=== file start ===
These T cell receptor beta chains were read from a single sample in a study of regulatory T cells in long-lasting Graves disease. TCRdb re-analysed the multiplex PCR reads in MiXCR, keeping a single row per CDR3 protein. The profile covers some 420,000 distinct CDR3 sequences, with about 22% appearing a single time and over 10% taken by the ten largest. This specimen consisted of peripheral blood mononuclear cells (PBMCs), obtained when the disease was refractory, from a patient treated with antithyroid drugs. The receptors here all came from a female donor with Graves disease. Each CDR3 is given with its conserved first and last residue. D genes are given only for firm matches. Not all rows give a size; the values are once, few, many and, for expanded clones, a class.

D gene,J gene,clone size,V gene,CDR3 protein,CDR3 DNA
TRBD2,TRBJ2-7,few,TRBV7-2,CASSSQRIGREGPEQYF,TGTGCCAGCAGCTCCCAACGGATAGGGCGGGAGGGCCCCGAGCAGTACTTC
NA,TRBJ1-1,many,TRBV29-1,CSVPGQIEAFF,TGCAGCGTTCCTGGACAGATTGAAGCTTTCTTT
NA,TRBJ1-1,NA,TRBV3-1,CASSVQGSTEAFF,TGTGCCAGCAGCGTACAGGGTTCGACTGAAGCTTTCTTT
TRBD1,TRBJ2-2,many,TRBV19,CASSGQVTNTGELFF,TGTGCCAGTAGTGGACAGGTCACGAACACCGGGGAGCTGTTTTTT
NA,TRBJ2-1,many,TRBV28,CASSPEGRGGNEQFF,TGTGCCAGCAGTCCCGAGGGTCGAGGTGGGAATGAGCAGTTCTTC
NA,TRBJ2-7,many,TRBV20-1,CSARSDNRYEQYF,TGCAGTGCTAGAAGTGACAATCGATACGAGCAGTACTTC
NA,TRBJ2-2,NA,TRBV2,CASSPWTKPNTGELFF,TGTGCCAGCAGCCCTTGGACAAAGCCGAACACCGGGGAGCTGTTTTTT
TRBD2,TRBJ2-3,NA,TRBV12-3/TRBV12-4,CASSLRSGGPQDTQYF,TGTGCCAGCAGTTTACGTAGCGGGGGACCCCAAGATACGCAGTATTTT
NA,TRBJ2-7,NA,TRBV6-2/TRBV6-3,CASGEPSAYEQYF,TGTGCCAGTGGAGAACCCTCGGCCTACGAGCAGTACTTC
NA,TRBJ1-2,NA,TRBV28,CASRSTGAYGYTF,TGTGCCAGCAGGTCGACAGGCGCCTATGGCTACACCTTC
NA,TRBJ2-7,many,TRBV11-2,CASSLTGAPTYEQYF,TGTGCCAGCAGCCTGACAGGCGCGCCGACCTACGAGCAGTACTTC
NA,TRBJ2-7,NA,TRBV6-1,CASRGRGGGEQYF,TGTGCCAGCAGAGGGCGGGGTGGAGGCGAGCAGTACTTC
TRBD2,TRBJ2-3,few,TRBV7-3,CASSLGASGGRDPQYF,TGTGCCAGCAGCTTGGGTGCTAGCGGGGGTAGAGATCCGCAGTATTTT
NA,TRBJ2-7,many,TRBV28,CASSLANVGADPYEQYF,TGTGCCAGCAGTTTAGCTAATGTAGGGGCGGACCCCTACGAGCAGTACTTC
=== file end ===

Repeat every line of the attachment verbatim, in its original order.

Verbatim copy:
These T cell receptor beta chains were read from a single sample in a study of regulatory T cells in long-lasting Graves disease. TCRdb re-analysed the multiplex PCR reads in MiXCR, keeping a single row per CDR3 protein. The profile covers some 420,000 distinct CDR3 sequences, with about 22% appearing a single time and over 10% taken by the ten largest. This specimen consisted of peripheral blood mononuclear cells (PBMCs), obtained when the disease was refractory, from a patient treated with antithyroid drugs. The receptors here all came from a female donor with Graves disease. Each CDR3 is given with its conserved first and last residue. D genes are given only for firm matches. Not all rows give a size; the values are once, few, many and, for expanded clones, a class.

D gene,J gene,clone size,V gene,CDR3 protein,CDR3 DNA
TRBD2,TRBJ2-7,few,TRBV7-2,CASSSQRIGREGPEQYF,TGTGCCAGCAGCTCCCAACGGATAGGGCGGGAGGGCCCCGAGCAGTACTTC
NA,TRBJ1-1,many,TRBV29-1,CSVPGQIEAFF,TGCAGCGTTCCTGGACAGATTGAAGCTTTCTTT
NA,TRBJ1-1,NA,TRBV3-1,CASSVQGSTEAFF,TGTGCCAGCAGCGTACAGGGTTCGACTGAAGCTTTCTTT
TRBD1,TRBJ2-2,many,TRBV19,CASSGQVTNTGELFF,TGTGCCAGTAGTGGACAGGTCACGAACACCGGGGAGCTGTTTTTT
NA,TRBJ2-1,many,TRBV28,CASSPEGRGGNEQFF,TGTGCCAGCAGTCCCGAGGGTCGAGGTGGGAATGAGCAGTTCTTC
NA,TRBJ2-7,many,TRBV20-1,CSARSDNRYEQYF,TGCAGTGCTAGAAGTGACAATCGATACGAGCAGTACTTC
NA,TRBJ2-2,NA,TRBV2,CASSPWTKPNTGELFF,TGTGCCAGCAGCCCTTGGACAAAGCCGAACACCGGGGAGCTGTTTTTT
TRBD2,TRBJ2-3,NA,TRBV12-3/TRBV12-4,CASSLRSGGPQDTQYF,TGTGCCAGCAGTTTACGTAGCGGGGGACCCCAAGATACGCAGTATTTT
NA,TRBJ2-7,NA,TRBV6-2/TRBV6-3,CASGEPSAYEQYF,TGTGCCAGTGGAGAACCCTCGGCCTACGAGCAGTACTTC
NA,TRBJ1-2,NA,TRBV28,CASRSTGAYGYTF,TGTGCCAGCAGGTCGACAGGCGCCTATGGCTACACCTTC
NA,TRBJ2-7,many,TRBV11-2,CASSLTGAPTYEQYF,TGTGCCAGCAGCCTGACAGGCGCGCCGACCTACGAGCAGTACTTC
NA,TRBJ2-7,NA,TRBV6-1,CASRGRGGGEQYF,TGTGCCAGCAGAGGGCGGGGTGGAGGCGAGCAGTACTTC
TRBD2,TRBJ2-3,few,TRBV7-3,CASSLGASGGRDPQYF,TGTGCCAGCAGCTTGGGTGCTAGCGGGGGTAGAGATCCGCAGTATTTT
NA,TRBJ2-7,many,TRBV28,CASSLANVGADPYEQYF,TGTGCCAGCAGTTTAGCTAATGTAGGGGCGGACCCCTACGAGCAGTACTTC